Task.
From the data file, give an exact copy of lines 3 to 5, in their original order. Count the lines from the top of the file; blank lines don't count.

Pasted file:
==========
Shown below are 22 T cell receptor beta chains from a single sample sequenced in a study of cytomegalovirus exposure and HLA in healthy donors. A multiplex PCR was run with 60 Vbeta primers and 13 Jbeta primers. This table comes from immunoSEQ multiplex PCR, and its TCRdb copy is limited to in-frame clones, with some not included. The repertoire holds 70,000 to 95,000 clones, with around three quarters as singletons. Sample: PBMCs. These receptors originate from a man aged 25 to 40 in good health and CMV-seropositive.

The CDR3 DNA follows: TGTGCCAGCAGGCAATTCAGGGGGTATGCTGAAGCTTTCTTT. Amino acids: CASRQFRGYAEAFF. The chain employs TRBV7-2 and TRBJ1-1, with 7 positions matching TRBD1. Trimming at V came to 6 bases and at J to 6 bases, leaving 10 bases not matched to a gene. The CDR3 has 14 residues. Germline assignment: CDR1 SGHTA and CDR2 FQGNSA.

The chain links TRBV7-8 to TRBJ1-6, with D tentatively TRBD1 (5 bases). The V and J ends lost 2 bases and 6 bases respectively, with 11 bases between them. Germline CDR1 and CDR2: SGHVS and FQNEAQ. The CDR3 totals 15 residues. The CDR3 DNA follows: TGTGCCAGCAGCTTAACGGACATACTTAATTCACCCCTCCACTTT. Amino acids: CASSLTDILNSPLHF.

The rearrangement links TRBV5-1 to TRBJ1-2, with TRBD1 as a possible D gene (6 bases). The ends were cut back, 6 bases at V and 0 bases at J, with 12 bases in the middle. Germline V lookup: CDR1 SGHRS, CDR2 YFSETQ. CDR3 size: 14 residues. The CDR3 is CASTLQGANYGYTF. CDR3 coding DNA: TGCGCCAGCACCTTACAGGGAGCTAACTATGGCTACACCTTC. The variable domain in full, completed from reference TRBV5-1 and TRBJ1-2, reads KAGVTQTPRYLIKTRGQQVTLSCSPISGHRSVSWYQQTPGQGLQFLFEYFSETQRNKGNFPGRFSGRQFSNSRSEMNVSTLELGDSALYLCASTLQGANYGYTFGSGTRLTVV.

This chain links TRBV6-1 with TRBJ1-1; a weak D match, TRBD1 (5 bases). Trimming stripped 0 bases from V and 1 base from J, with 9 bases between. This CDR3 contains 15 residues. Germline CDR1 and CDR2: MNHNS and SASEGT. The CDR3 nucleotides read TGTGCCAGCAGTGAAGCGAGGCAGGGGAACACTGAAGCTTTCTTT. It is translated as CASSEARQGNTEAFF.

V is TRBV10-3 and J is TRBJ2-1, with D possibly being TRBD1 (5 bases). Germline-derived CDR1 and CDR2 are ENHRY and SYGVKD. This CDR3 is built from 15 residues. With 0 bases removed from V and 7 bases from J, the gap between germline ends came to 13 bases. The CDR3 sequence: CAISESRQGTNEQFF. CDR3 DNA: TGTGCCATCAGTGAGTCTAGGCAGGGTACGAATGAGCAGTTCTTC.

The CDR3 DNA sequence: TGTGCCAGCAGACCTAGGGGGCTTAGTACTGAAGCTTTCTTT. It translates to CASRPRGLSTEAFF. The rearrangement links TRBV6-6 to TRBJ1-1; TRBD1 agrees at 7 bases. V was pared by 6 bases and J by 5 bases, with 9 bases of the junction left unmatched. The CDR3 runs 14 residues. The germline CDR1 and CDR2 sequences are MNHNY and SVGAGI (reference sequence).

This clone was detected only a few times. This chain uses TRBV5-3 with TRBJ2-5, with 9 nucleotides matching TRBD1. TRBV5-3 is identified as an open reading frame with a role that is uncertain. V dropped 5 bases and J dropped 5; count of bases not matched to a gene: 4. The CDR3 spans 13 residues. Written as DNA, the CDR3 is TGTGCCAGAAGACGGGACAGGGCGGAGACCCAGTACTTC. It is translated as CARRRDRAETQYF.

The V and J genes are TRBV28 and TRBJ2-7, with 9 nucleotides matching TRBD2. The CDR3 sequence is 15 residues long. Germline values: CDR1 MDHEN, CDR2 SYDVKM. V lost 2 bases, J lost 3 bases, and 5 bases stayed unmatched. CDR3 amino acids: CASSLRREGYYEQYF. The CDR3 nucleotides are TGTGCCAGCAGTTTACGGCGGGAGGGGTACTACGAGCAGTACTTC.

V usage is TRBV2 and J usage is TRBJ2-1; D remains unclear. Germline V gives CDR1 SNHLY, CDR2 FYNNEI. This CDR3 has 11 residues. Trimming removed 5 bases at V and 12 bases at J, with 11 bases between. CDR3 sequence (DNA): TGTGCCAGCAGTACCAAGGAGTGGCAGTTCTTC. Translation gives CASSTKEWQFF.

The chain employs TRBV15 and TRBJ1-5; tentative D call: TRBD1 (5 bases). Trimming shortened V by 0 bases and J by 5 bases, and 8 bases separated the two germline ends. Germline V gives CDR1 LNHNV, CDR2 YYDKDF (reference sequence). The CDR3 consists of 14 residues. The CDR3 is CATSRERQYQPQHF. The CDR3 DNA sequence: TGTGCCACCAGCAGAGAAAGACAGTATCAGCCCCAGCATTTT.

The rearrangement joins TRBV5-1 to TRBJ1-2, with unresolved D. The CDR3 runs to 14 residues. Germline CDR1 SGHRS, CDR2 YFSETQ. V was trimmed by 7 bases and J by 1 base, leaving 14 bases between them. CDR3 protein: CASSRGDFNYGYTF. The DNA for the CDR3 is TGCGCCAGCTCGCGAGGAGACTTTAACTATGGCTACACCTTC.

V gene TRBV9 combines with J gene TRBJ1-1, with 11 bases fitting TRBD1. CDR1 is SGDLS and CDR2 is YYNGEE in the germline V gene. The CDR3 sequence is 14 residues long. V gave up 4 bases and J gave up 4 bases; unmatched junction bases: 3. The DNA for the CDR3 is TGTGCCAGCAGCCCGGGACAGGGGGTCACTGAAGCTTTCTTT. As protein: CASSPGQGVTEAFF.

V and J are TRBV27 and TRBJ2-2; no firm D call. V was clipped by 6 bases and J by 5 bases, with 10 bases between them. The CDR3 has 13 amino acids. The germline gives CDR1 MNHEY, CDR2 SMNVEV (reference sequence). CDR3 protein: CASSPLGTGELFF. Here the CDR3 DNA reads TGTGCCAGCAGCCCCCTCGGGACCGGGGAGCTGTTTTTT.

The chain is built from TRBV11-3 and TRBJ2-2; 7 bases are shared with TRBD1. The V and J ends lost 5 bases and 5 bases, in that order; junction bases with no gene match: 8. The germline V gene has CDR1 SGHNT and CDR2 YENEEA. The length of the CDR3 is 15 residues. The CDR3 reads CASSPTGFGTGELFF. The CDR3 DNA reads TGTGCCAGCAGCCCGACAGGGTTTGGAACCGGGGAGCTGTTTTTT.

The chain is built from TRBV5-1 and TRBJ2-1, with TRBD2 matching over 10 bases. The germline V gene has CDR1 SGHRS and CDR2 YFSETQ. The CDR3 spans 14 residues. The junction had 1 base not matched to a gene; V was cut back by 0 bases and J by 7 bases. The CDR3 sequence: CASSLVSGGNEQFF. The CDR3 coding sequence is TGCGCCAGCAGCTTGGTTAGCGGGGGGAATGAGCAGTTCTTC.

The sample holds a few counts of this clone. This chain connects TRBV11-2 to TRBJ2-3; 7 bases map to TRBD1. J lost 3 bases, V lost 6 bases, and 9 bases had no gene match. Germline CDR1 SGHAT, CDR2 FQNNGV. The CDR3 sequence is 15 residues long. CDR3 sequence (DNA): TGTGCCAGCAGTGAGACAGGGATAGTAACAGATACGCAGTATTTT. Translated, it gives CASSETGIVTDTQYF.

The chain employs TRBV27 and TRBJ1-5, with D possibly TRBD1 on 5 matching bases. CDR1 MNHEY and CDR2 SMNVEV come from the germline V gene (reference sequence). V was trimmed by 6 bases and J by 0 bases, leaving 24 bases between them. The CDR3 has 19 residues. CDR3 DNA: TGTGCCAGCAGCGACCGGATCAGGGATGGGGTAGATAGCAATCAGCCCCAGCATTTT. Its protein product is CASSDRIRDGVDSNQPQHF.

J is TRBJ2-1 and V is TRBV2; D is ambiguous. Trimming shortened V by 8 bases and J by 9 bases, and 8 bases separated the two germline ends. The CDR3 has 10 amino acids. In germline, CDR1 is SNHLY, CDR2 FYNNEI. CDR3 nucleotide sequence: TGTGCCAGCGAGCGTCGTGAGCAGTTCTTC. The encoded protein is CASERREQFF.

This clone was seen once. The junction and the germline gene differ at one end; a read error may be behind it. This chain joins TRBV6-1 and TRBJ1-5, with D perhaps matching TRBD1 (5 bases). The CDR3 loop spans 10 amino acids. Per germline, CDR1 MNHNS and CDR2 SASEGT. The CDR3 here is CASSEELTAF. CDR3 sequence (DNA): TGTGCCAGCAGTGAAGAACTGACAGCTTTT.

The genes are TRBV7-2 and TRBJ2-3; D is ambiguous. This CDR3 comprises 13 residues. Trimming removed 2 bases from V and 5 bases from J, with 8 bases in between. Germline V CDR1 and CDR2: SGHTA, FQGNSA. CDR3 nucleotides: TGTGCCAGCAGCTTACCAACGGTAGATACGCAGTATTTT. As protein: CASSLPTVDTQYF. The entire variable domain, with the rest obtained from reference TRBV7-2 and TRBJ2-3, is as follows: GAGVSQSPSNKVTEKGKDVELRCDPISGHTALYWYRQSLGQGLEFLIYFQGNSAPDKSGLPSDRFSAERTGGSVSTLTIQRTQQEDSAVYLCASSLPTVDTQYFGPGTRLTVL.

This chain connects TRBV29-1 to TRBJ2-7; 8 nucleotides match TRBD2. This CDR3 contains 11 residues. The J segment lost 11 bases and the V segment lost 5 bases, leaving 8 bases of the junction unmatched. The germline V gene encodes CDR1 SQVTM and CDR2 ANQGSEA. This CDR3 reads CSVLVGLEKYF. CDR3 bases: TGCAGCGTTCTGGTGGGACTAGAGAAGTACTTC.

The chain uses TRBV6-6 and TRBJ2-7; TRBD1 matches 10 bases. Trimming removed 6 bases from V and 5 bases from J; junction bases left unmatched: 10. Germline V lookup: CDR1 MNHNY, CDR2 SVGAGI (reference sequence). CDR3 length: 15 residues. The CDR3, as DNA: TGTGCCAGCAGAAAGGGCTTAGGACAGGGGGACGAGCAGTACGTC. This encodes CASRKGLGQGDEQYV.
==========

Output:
The chain links TRBV7-8 to TRBJ1-6, with D tentatively TRBD1 (5 bases). The V and J ends lost 2 bases and 6 bases respectively, with 11 bases between them. Germline CDR1 and CDR2: SGHVS and FQNEAQ. The CDR3 totals 15 residues. The CDR3 DNA follows: TGTGCCAGCAGCTTAACGGACATACTTAATTCACCCCTCCACTTT. Amino acids: CASSLTDILNSPLHF.

The rearrangement links TRBV5-1 to TRBJ1-2, with TRBD1 as a possible D gene (6 bases). The ends were cut back, 6 bases at V and 0 bases at J, with 12 bases in the middle. Germline V lookup: CDR1 SGHRS, CDR2 YFSETQ. CDR3 size: 14 residues. The CDR3 is CASTLQGANYGYTF. CDR3 coding DNA: TGCGCCAGCACCTTACAGGGAGCTAACTATGGCTACACCTTC. The variable domain in full, completed from reference TRBV5-1 and TRBJ1-2, reads KAGVTQTPRYLIKTRGQQVTLSCSPISGHRSVSWYQQTPGQGLQFLFEYFSETQRNKGNFPGRFSGRQFSNSRSEMNVSTLELGDSALYLCASTLQGANYGYTFGSGTRLTVV.

This chain links TRBV6-1 with TRBJ1-1; a weak D match, TRBD1 (5 bases). Trimming stripped 0 bases from V and 1 base from J, with 9 bases between. This CDR3 contains 15 residues. Germline CDR1 and CDR2: MNHNS and SASEGT. The CDR3 nucleotides read TGTGCCAGCAGTGAAGCGAGGCAGGGGAACACTGAAGCTTTCTTT. It is translated as CASSEARQGNTEAFF.